Over the last few days I’ve had a few emails about Common Purpose but didn’t pay them much attention because I get bloody hundreds of emails. But today I got an email from someone who wouldn’t bring it up unless there was something in it so I hopped onto Google to see what I could find. Why do I do these things to myself?
Common Purpose is an organisation that trains “leaders”. These “leaders” have to be nominated to take part in their training courses and applications are vetted. The training course trains the “leaders” on how to “lead beyond their authority, beyond their direct circle of control“.
Their “vision” contains the following:
For a democracy to be strong, it needs an active civil society, in which citizens are both informed and connected. Common Purpose’s vision is that we can improve the way society works by increasing the number of informed and engaged individuals who are actively involved in the future of the areas in which they live and work.
The leaders of this civil society are likely to be leaders already within their own areas: companies, hospitals, communities. But they need to see themselves as leaders of society too – and use their talents accordingly.
So, what does “lead beyond their authority” mean? Reading their website and translating it into plain English, the objective seems to be to train business leaders to take over local government – a process that’s already started. Regional Development Agencies, City Regions, Regional Assemblies, Regional Observatories, they are all dominated by business. Closer to home for me, the recently-evicted Liebour administration in Telford & Wrekin set up a limited company to take care of regeneration and investment in the borough. There are 11 board members, only 2 of which are from the council and only one of them was elected. The other 9 are “leaders” – company chief executives and directors, the regional development agency, the Learning & Skills Council, Wolverhampton University, Chamber of Commerce. The pattern is repeated throughout the unelected quangocracy.
UK Indymedia has a list with some of Common Purpose’s clients. They include police forces, the Scottish Executive, schools and universities, councils, churches, newspapers, prisons, government departments and some big household names. The founder of Common Purpose, Julia Middleton, was John Prescott’s head of personnel selection when he was Deputy Prime Minister and creating the regional assemblies – the same regional assemblies that are obsessed with the business agenda.
Phil Davies, MP for Shipley, asked questions in Parliament on spending on Common Purpose:
- The DWP spent £240k on Common Purpose between 2002 and 2007
- The Department for Communities and Local Government has given £40k to Common Purpose for “preventing extremism” since June 2007
- The Department for Children, Schools and Families (under its old name of DfES) spent £51,700 on Common Purpose in 2004 and 2005 and Common Purpose has the use of an office inside the Department for Children, Schools and Families at Sheffield
- DEFRA apparently spent £658 on Common Purpose since June 2001 but the courses cost thousands and there’s a cop-out in the answer saying that it’s from centrally-held records only (DEFRA operates regionally)
- DCLG has spent £307k on Common Purpose since 2002
- The Department for Health spent £35,242 between 2003 and 2008 on Common Purpose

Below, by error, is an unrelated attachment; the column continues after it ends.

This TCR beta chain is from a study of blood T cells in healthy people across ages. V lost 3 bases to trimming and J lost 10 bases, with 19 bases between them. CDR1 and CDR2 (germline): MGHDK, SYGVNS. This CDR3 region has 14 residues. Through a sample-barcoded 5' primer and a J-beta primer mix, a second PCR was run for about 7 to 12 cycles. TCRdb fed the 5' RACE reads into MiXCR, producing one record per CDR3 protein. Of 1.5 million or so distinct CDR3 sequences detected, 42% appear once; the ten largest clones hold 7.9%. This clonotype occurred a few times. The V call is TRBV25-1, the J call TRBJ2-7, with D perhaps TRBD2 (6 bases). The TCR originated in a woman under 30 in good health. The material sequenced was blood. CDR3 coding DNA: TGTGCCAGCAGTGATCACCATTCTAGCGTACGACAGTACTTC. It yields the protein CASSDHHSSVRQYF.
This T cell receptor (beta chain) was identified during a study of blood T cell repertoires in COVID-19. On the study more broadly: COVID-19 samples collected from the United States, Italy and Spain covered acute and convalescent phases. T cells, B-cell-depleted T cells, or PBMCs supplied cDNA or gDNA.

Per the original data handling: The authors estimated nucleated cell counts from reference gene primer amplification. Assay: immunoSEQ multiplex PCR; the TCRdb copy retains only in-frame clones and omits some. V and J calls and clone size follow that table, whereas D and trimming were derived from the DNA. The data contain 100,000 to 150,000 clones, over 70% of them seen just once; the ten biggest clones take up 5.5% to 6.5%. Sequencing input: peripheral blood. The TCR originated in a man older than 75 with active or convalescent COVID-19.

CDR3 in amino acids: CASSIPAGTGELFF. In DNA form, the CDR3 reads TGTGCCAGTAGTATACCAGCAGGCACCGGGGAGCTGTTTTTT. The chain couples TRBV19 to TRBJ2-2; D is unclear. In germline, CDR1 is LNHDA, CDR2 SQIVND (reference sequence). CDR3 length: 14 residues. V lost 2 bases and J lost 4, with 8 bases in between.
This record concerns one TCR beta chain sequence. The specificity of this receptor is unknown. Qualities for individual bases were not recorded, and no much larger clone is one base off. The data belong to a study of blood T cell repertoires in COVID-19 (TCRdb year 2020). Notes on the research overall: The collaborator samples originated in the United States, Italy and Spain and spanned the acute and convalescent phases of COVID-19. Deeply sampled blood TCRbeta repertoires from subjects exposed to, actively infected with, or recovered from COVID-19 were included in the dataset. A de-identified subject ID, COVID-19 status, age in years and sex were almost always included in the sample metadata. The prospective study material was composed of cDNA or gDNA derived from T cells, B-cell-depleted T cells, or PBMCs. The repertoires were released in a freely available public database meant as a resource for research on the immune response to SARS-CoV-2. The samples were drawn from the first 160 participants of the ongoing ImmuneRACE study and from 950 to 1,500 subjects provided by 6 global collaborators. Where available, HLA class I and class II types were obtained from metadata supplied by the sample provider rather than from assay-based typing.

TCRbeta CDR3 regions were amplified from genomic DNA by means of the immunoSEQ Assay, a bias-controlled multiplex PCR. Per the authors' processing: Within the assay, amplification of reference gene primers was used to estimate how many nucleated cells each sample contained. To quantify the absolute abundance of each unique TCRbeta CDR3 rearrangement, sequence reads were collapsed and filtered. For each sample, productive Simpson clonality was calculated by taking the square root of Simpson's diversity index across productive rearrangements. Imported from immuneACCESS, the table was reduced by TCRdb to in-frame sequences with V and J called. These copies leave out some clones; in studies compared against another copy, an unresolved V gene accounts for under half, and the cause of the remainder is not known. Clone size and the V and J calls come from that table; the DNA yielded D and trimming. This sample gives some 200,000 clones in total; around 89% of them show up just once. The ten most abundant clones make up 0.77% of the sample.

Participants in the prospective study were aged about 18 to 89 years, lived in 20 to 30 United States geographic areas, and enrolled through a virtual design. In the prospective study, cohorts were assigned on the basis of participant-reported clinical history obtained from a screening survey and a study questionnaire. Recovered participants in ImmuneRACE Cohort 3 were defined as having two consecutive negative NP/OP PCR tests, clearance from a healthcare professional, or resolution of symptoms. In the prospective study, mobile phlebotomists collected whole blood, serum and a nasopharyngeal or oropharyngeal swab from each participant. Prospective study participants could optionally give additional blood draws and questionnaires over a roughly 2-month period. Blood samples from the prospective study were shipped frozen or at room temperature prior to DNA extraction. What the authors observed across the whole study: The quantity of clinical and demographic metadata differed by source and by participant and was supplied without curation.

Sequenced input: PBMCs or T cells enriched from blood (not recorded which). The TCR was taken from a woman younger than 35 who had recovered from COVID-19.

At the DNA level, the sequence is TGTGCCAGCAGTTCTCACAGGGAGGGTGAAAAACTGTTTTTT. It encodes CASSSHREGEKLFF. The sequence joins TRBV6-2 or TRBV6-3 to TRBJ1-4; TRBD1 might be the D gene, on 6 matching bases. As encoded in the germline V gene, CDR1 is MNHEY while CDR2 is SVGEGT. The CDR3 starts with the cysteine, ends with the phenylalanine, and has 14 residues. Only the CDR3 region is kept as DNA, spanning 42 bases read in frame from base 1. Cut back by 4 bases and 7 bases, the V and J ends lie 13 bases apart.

- The Home Office spent £33,688 on Common Purpose training and gave £36,500 in grants to Common Purpose between 2002 and 2007
- The Duchy of Lancaster spent £5,688 on Common Purpose in 2002-04
- The Department for Transport spend £19,676 from 2005 to present and is still spending
- The Treasury has spent £20,625 on Common Purpose since 2002
- The Department for Culture, Media and Sport spent £8,460 in 2002 on Common Purpose for 2 employees
- The Foreign Office paid £3,750 in 2003-04 for one senior official to attend a Common Purpose course
- The Department for International Development spent £181,333 helping Common Purpose establish itself in South Africa.
- The Department for Constitutional Affairs doesn’t hold information on how much they have spent on Common Pupose as they made the decision to spend on Common Purpose at a regional level
- The Northern Ireland Office spent £4,395 on Common Purpose in 2006/07
- The Ministry of Defence spent £308,525 on Common Purpose between 2002 and 2007
The phrase “common purpose” appears a disturbing amount of times in government speeches. As does the word “connecting” in apparently meaningless context – this is part of Common Purpose’s newspeak. The EU, of course, operates on a policy of “common purpose”.
PJC Journal has discovered that Common Purpose even has its own reserved network on the internet, something that is normally the reserve of national registrars and large registrars.
Renew Northwest, the Regional Development Agency has already booked up a Common Purpose programme (at taxpayers expense of course) for 2008.
Common Purpose operates Chatham House rules at its meetings meaning there are no minutes, no records of attendees and nobody talks about what happens at them. They are, effectively, a secret society along the lines of the Masons. They certainly have a lot in common with the Masons apart from the charitable donations which, to the best of my knowledge, Common Purpose have no truck with. And, of course, membership of the masons requires a disclosure on a register of interest if you are a Councillor or MP.
There is something very sinister about this organisation and something very wrong about a “common purpose” being instilled into the nation’s “leaders”. I don’t want a civil society run by the business community.
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